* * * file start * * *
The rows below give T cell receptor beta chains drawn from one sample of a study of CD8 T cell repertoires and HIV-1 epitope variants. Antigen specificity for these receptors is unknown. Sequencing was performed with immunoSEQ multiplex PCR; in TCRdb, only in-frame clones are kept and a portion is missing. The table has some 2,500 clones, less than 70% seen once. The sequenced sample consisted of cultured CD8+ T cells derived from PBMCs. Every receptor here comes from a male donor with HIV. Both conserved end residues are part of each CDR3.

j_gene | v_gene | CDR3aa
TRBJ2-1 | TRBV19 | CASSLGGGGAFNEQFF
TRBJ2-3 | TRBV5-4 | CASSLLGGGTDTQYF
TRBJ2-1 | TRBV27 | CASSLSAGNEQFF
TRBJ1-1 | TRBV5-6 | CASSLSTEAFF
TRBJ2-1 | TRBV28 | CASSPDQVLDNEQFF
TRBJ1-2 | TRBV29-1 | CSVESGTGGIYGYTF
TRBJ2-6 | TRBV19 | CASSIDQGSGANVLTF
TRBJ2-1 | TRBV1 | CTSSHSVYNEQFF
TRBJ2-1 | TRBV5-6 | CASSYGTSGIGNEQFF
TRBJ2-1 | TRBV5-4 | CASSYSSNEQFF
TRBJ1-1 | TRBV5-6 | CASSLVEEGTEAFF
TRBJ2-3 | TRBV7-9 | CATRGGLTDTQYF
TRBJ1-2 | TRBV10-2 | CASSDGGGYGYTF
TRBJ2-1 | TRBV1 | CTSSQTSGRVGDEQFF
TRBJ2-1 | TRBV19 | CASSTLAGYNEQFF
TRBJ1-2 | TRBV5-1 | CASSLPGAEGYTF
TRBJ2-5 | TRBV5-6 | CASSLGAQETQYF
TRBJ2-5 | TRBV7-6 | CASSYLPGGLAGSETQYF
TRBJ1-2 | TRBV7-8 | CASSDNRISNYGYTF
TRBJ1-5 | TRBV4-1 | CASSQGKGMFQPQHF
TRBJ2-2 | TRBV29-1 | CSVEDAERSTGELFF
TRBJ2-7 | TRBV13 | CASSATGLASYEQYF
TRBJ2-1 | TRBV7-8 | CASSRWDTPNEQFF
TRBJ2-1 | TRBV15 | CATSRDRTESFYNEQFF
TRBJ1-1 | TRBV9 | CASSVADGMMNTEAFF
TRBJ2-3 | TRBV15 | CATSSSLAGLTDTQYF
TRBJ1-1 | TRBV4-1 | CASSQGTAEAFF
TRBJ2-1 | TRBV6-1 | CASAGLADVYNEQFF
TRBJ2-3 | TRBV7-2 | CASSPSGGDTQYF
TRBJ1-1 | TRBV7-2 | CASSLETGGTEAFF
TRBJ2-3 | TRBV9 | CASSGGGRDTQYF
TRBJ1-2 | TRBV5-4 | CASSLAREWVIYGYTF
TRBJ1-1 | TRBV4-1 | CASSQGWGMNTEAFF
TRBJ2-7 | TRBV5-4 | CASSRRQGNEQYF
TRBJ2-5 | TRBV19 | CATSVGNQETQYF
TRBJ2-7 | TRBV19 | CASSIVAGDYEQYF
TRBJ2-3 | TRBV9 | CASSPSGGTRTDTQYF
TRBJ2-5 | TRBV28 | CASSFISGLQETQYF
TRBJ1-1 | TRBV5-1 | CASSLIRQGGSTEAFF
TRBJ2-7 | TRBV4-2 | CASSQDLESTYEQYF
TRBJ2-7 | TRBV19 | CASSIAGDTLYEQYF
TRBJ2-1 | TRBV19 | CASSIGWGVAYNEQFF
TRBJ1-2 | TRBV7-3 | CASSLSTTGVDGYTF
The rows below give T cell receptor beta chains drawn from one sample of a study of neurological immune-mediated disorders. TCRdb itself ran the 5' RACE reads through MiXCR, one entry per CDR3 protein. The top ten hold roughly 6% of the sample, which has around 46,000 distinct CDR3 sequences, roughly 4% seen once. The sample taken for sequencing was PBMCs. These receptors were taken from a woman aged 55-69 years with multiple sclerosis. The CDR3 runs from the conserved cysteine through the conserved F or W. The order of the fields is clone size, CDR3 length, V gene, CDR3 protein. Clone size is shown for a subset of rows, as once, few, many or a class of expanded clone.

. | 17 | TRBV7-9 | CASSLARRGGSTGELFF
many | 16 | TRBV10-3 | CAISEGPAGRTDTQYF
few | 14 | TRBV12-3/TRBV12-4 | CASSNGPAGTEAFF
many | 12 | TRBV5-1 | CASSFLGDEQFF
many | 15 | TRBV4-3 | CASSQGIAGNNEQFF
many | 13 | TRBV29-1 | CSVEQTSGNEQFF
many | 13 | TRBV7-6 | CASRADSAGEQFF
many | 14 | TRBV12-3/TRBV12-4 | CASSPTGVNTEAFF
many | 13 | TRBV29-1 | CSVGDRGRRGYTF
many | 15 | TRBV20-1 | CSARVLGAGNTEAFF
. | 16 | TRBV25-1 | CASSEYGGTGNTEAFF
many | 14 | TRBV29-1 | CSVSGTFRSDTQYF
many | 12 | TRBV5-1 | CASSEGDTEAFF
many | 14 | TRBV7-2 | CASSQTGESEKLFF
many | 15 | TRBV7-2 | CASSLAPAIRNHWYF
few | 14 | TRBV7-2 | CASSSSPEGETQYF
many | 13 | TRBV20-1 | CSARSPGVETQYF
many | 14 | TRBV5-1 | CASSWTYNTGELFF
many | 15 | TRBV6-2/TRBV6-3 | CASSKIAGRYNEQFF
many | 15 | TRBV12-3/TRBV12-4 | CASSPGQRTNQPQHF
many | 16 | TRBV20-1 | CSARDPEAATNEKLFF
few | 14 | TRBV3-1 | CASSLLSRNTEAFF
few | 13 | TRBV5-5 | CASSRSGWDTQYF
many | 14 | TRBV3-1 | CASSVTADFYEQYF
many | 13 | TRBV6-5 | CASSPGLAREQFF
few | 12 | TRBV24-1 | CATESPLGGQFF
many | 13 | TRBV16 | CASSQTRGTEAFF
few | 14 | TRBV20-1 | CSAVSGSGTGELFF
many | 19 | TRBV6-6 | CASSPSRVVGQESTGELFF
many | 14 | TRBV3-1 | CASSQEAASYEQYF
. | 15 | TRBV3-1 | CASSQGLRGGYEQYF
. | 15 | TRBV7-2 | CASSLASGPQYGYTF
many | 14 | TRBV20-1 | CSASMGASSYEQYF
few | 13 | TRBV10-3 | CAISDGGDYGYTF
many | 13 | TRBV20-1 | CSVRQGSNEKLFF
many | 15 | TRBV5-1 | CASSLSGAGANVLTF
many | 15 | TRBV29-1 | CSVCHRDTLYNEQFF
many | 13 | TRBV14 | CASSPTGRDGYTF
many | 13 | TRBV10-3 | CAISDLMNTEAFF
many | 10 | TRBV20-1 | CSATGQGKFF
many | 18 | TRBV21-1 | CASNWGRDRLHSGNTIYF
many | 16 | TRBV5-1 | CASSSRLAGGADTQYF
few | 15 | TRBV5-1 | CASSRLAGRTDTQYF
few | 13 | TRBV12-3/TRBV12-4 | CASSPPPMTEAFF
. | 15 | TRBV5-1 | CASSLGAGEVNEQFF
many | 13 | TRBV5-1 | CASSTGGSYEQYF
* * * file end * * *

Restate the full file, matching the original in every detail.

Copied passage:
The rows below give T cell receptor beta chains drawn from one sample of a study of CD8 T cell repertoires and HIV-1 epitope variants. Antigen specificity for these receptors is unknown. Sequencing was performed with immunoSEQ multiplex PCR; in TCRdb, only in-frame clones are kept and a portion is missing. The table has some 2,500 clones, less than 70% seen once. The sequenced sample consisted of cultured CD8+ T cells derived from PBMCs. Every receptor here comes from a male donor with HIV. Both conserved end residues are part of each CDR3.

j_gene | v_gene | CDR3aa
TRBJ2-1 | TRBV19 | CASSLGGGGAFNEQFF
TRBJ2-3 | TRBV5-4 | CASSLLGGGTDTQYF
TRBJ2-1 | TRBV27 | CASSLSAGNEQFF
TRBJ1-1 | TRBV5-6 | CASSLSTEAFF
TRBJ2-1 | TRBV28 | CASSPDQVLDNEQFF
TRBJ1-2 | TRBV29-1 | CSVESGTGGIYGYTF
TRBJ2-6 | TRBV19 | CASSIDQGSGANVLTF
TRBJ2-1 | TRBV1 | CTSSHSVYNEQFF
TRBJ2-1 | TRBV5-6 | CASSYGTSGIGNEQFF
TRBJ2-1 | TRBV5-4 | CASSYSSNEQFF
TRBJ1-1 | TRBV5-6 | CASSLVEEGTEAFF
TRBJ2-3 | TRBV7-9 | CATRGGLTDTQYF
TRBJ1-2 | TRBV10-2 | CASSDGGGYGYTF
TRBJ2-1 | TRBV1 | CTSSQTSGRVGDEQFF
TRBJ2-1 | TRBV19 | CASSTLAGYNEQFF
TRBJ1-2 | TRBV5-1 | CASSLPGAEGYTF
TRBJ2-5 | TRBV5-6 | CASSLGAQETQYF
TRBJ2-5 | TRBV7-6 | CASSYLPGGLAGSETQYF
TRBJ1-2 | TRBV7-8 | CASSDNRISNYGYTF
TRBJ1-5 | TRBV4-1 | CASSQGKGMFQPQHF
TRBJ2-2 | TRBV29-1 | CSVEDAERSTGELFF
TRBJ2-7 | TRBV13 | CASSATGLASYEQYF
TRBJ2-1 | TRBV7-8 | CASSRWDTPNEQFF
TRBJ2-1 | TRBV15 | CATSRDRTESFYNEQFF
TRBJ1-1 | TRBV9 | CASSVADGMMNTEAFF
TRBJ2-3 | TRBV15 | CATSSSLAGLTDTQYF
TRBJ1-1 | TRBV4-1 | CASSQGTAEAFF
TRBJ2-1 | TRBV6-1 | CASAGLADVYNEQFF
TRBJ2-3 | TRBV7-2 | CASSPSGGDTQYF
TRBJ1-1 | TRBV7-2 | CASSLETGGTEAFF
TRBJ2-3 | TRBV9 | CASSGGGRDTQYF
TRBJ1-2 | TRBV5-4 | CASSLAREWVIYGYTF
TRBJ1-1 | TRBV4-1 | CASSQGWGMNTEAFF
TRBJ2-7 | TRBV5-4 | CASSRRQGNEQYF
TRBJ2-5 | TRBV19 | CATSVGNQETQYF
TRBJ2-7 | TRBV19 | CASSIVAGDYEQYF
TRBJ2-3 | TRBV9 | CASSPSGGTRTDTQYF
TRBJ2-5 | TRBV28 | CASSFISGLQETQYF
TRBJ1-1 | TRBV5-1 | CASSLIRQGGSTEAFF
TRBJ2-7 | TRBV4-2 | CASSQDLESTYEQYF
TRBJ2-7 | TRBV19 | CASSIAGDTLYEQYF
TRBJ2-1 | TRBV19 | CASSIGWGVAYNEQFF
TRBJ1-2 | TRBV7-3 | CASSLSTTGVDGYTF
The rows below give T cell receptor beta chains drawn from one sample of a study of neurological immune-mediated disorders. TCRdb itself ran the 5' RACE reads through MiXCR, one entry per CDR3 protein. The top ten hold roughly 6% of the sample, which has around 46,000 distinct CDR3 sequences, roughly 4% seen once. The sample taken for sequencing was PBMCs. These receptors were taken from a woman aged 55-69 years with multiple sclerosis. The CDR3 runs from the conserved cysteine through the conserved F or W. The order of the fields is clone size, CDR3 length, V gene, CDR3 protein. Clone size is shown for a subset of rows, as once, few, many or a class of expanded clone.

. | 17 | TRBV7-9 | CASSLARRGGSTGELFF
many | 16 | TRBV10-3 | CAISEGPAGRTDTQYF
few | 14 | TRBV12-3/TRBV12-4 | CASSNGPAGTEAFF
many | 12 | TRBV5-1 | CASSFLGDEQFF
many | 15 | TRBV4-3 | CASSQGIAGNNEQFF
many | 13 | TRBV29-1 | CSVEQTSGNEQFF
many | 13 | TRBV7-6 | CASRADSAGEQFF
many | 14 | TRBV12-3/TRBV12-4 | CASSPTGVNTEAFF
many | 13 | TRBV29-1 | CSVGDRGRRGYTF
many | 15 | TRBV20-1 | CSARVLGAGNTEAFF
. | 16 | TRBV25-1 | CASSEYGGTGNTEAFF
many | 14 | TRBV29-1 | CSVSGTFRSDTQYF
many | 12 | TRBV5-1 | CASSEGDTEAFF
many | 14 | TRBV7-2 | CASSQTGESEKLFF
many | 15 | TRBV7-2 | CASSLAPAIRNHWYF
few | 14 | TRBV7-2 | CASSSSPEGETQYF
many | 13 | TRBV20-1 | CSARSPGVETQYF
many | 14 | TRBV5-1 | CASSWTYNTGELFF
many | 15 | TRBV6-2/TRBV6-3 | CASSKIAGRYNEQFF
many | 15 | TRBV12-3/TRBV12-4 | CASSPGQRTNQPQHF
many | 16 | TRBV20-1 | CSARDPEAATNEKLFF
few | 14 | TRBV3-1 | CASSLLSRNTEAFF
few | 13 | TRBV5-5 | CASSRSGWDTQYF
many | 14 | TRBV3-1 | CASSVTADFYEQYF
many | 13 | TRBV6-5 | CASSPGLAREQFF
few | 12 | TRBV24-1 | CATESPLGGQFF
many | 13 | TRBV16 | CASSQTRGTEAFF
few | 14 | TRBV20-1 | CSAVSGSGTGELFF
many | 19 | TRBV6-6 | CASSPSRVVGQESTGELFF
many | 14 | TRBV3-1 | CASSQEAASYEQYF
. | 15 | TRBV3-1 | CASSQGLRGGYEQYF
. | 15 | TRBV7-2 | CASSLASGPQYGYTF
many | 14 | TRBV20-1 | CSASMGASSYEQYF
few | 13 | TRBV10-3 | CAISDGGDYGYTF
many | 13 | TRBV20-1 | CSVRQGSNEKLFF
many | 15 | TRBV5-1 | CASSLSGAGANVLTF
many | 15 | TRBV29-1 | CSVCHRDTLYNEQFF
many | 13 | TRBV14 | CASSPTGRDGYTF
many | 13 | TRBV10-3 | CAISDLMNTEAFF
many | 10 | TRBV20-1 | CSATGQGKFF
many | 18 | TRBV21-1 | CASNWGRDRLHSGNTIYF
many | 16 | TRBV5-1 | CASSSRLAGGADTQYF
few | 15 | TRBV5-1 | CASSRLAGRTDTQYF
few | 13 | TRBV12-3/TRBV12-4 | CASSPPPMTEAFF
. | 15 | TRBV5-1 | CASSLGAGEVNEQFF
many | 13 | TRBV5-1 | CASSTGGSYEQYF